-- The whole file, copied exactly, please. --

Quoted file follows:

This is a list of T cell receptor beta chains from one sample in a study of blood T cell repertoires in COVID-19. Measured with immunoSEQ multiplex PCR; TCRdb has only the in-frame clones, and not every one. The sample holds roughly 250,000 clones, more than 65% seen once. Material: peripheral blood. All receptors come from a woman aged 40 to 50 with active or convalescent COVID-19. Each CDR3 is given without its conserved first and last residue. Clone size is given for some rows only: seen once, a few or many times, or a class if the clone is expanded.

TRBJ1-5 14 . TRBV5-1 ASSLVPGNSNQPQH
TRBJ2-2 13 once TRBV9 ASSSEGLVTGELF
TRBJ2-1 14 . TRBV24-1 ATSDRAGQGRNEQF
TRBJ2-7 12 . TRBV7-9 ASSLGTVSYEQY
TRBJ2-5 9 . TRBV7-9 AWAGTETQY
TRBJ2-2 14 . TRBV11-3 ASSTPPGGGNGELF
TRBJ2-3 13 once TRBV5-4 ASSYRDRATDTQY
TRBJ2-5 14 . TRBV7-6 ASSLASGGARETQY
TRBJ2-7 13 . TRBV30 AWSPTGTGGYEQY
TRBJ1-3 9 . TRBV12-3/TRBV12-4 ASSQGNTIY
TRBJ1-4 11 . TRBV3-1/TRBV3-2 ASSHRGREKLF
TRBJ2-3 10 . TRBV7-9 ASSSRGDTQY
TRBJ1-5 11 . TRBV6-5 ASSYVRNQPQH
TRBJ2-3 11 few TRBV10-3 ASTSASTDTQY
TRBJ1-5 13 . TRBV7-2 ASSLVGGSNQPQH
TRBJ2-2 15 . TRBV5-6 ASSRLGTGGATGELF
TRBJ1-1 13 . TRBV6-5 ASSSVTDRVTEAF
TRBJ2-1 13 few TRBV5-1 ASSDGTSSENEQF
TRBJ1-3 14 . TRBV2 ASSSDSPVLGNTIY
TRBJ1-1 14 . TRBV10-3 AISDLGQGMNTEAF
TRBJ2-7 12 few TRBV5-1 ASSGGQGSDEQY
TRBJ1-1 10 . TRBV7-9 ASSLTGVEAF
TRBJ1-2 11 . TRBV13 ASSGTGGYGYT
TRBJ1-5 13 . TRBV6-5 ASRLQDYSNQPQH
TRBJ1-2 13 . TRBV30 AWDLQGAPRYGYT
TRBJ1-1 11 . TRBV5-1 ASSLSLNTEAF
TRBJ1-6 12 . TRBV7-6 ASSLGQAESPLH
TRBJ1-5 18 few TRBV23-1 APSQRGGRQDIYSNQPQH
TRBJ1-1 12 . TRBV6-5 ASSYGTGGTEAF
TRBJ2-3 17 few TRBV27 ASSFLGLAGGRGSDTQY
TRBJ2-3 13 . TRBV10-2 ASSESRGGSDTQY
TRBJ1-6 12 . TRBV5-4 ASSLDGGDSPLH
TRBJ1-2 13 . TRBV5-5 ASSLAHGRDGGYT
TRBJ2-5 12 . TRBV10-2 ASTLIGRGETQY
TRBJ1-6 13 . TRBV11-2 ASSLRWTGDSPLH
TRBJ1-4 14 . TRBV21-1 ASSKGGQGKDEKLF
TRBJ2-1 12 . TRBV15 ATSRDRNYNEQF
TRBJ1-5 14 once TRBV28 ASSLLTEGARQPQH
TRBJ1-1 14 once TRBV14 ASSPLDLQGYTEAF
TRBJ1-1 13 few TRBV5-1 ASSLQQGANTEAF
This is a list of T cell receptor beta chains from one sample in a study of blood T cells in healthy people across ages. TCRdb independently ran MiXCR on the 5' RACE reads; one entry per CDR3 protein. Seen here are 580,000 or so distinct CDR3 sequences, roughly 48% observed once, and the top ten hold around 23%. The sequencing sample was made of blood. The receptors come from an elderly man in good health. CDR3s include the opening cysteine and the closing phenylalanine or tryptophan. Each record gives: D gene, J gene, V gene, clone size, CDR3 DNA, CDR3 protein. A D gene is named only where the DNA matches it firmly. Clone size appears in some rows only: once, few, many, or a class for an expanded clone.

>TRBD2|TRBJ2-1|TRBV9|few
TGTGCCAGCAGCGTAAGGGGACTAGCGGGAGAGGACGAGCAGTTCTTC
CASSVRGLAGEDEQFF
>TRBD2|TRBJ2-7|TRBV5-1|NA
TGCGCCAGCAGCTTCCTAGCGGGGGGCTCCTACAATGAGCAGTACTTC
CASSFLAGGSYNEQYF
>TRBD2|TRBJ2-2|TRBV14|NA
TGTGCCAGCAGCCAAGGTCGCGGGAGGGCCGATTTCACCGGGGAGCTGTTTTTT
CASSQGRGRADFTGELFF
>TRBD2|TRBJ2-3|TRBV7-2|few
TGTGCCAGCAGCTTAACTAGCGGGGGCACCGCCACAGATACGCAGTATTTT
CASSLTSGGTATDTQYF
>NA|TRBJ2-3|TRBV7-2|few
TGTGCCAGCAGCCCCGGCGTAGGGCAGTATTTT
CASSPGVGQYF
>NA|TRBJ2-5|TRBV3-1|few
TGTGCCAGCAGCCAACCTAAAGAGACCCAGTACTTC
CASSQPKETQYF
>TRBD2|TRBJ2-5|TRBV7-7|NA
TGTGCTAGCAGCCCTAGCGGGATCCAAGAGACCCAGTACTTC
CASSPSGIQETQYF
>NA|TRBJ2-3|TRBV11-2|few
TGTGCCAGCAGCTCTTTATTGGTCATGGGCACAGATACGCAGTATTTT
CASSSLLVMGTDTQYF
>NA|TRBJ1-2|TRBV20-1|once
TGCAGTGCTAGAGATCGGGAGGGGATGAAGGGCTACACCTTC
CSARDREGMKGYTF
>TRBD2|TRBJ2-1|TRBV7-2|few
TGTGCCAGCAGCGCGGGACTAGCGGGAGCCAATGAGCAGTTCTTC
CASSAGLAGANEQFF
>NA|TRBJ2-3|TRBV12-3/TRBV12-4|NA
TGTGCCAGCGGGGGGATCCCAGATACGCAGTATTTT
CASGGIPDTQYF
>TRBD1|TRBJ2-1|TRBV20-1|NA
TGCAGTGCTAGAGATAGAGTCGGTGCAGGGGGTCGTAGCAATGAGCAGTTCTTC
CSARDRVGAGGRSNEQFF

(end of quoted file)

This is a list of T cell receptor beta chains from one sample in a study of blood T cell repertoires in COVID-19. Measured with immunoSEQ multiplex PCR; TCRdb has only the in-frame clones, and not every one. The sample holds roughly 250,000 clones, more than 65% seen once. Material: peripheral blood. All receptors come from a woman aged 40 to 50 with active or convalescent COVID-19. Each CDR3 is given without its conserved first and last residue. Clone size is given for some rows only: seen once, a few or many times, or a class if the clone is expanded.

TRBJ1-5 14 . TRBV5-1 ASSLVPGNSNQPQH
TRBJ2-2 13 once TRBV9 ASSSEGLVTGELF
TRBJ2-1 14 . TRBV24-1 ATSDRAGQGRNEQF
TRBJ2-7 12 . TRBV7-9 ASSLGTVSYEQY
TRBJ2-5 9 . TRBV7-9 AWAGTETQY
TRBJ2-2 14 . TRBV11-3 ASSTPPGGGNGELF
TRBJ2-3 13 once TRBV5-4 ASSYRDRATDTQY
TRBJ2-5 14 . TRBV7-6 ASSLASGGARETQY
TRBJ2-7 13 . TRBV30 AWSPTGTGGYEQY
TRBJ1-3 9 . TRBV12-3/TRBV12-4 ASSQGNTIY
TRBJ1-4 11 . TRBV3-1/TRBV3-2 ASSHRGREKLF
TRBJ2-3 10 . TRBV7-9 ASSSRGDTQY
TRBJ1-5 11 . TRBV6-5 ASSYVRNQPQH
TRBJ2-3 11 few TRBV10-3 ASTSASTDTQY
TRBJ1-5 13 . TRBV7-2 ASSLVGGSNQPQH
TRBJ2-2 15 . TRBV5-6 ASSRLGTGGATGELF
TRBJ1-1 13 . TRBV6-5 ASSSVTDRVTEAF
TRBJ2-1 13 few TRBV5-1 ASSDGTSSENEQF
TRBJ1-3 14 . TRBV2 ASSSDSPVLGNTIY
TRBJ1-1 14 . TRBV10-3 AISDLGQGMNTEAF
TRBJ2-7 12 few TRBV5-1 ASSGGQGSDEQY
TRBJ1-1 10 . TRBV7-9 ASSLTGVEAF
TRBJ1-2 11 . TRBV13 ASSGTGGYGYT
TRBJ1-5 13 . TRBV6-5 ASRLQDYSNQPQH
TRBJ1-2 13 . TRBV30 AWDLQGAPRYGYT
TRBJ1-1 11 . TRBV5-1 ASSLSLNTEAF
TRBJ1-6 12 . TRBV7-6 ASSLGQAESPLH
TRBJ1-5 18 few TRBV23-1 APSQRGGRQDIYSNQPQH
TRBJ1-1 12 . TRBV6-5 ASSYGTGGTEAF
TRBJ2-3 17 few TRBV27 ASSFLGLAGGRGSDTQY
TRBJ2-3 13 . TRBV10-2 ASSESRGGSDTQY
TRBJ1-6 12 . TRBV5-4 ASSLDGGDSPLH
TRBJ1-2 13 . TRBV5-5 ASSLAHGRDGGYT
TRBJ2-5 12 . TRBV10-2 ASTLIGRGETQY
TRBJ1-6 13 . TRBV11-2 ASSLRWTGDSPLH
TRBJ1-4 14 . TRBV21-1 ASSKGGQGKDEKLF
TRBJ2-1 12 . TRBV15 ATSRDRNYNEQF
TRBJ1-5 14 once TRBV28 ASSLLTEGARQPQH
TRBJ1-1 14 once TRBV14 ASSPLDLQGYTEAF
TRBJ1-1 13 few TRBV5-1 ASSLQQGANTEAF
This is a list of T cell receptor beta chains from one sample in a study of blood T cells in healthy people across ages. TCRdb independently ran MiXCR on the 5' RACE reads; one entry per CDR3 protein. Seen here are 580,000 or so distinct CDR3 sequences, roughly 48% observed once, and the top ten hold around 23%. The sequencing sample was made of blood. The receptors come from an elderly man in good health. CDR3s include the opening cysteine and the closing phenylalanine or tryptophan. Each record gives: D gene, J gene, V gene, clone size, CDR3 DNA, CDR3 protein. A D gene is named only where the DNA matches it firmly. Clone size appears in some rows only: once, few, many, or a class for an expanded clone.

>TRBD2|TRBJ2-1|TRBV9|few
TGTGCCAGCAGCGTAAGGGGACTAGCGGGAGAGGACGAGCAGTTCTTC
CASSVRGLAGEDEQFF
>TRBD2|TRBJ2-7|TRBV5-1|NA
TGCGCCAGCAGCTTCCTAGCGGGGGGCTCCTACAATGAGCAGTACTTC
CASSFLAGGSYNEQYF
>TRBD2|TRBJ2-2|TRBV14|NA
TGTGCCAGCAGCCAAGGTCGCGGGAGGGCCGATTTCACCGGGGAGCTGTTTTTT
CASSQGRGRADFTGELFF
>TRBD2|TRBJ2-3|TRBV7-2|few
TGTGCCAGCAGCTTAACTAGCGGGGGCACCGCCACAGATACGCAGTATTTT
CASSLTSGGTATDTQYF
>NA|TRBJ2-3|TRBV7-2|few
TGTGCCAGCAGCCCCGGCGTAGGGCAGTATTTT
CASSPGVGQYF
>NA|TRBJ2-5|TRBV3-1|few
TGTGCCAGCAGCCAACCTAAAGAGACCCAGTACTTC
CASSQPKETQYF
>TRBD2|TRBJ2-5|TRBV7-7|NA
TGTGCTAGCAGCCCTAGCGGGATCCAAGAGACCCAGTACTTC
CASSPSGIQETQYF
>NA|TRBJ2-3|TRBV11-2|few
TGTGCCAGCAGCTCTTTATTGGTCATGGGCACAGATACGCAGTATTTT
CASSSLLVMGTDTQYF
>NA|TRBJ1-2|TRBV20-1|once
TGCAGTGCTAGAGATCGGGAGGGGATGAAGGGCTACACCTTC
CSARDREGMKGYTF
>TRBD2|TRBJ2-1|TRBV7-2|few
TGTGCCAGCAGCGCGGGACTAGCGGGAGCCAATGAGCAGTTCTTC
CASSAGLAGANEQFF
>NA|TRBJ2-3|TRBV12-3/TRBV12-4|NA
TGTGCCAGCGGGGGGATCCCAGATACGCAGTATTTT
CASGGIPDTQYF
>TRBD1|TRBJ2-1|TRBV20-1|NA
TGCAGTGCTAGAGATAGAGTCGGTGCAGGGGGTCGTAGCAATGAGCAGTTCTTC
CSARDRVGAGGRSNEQFF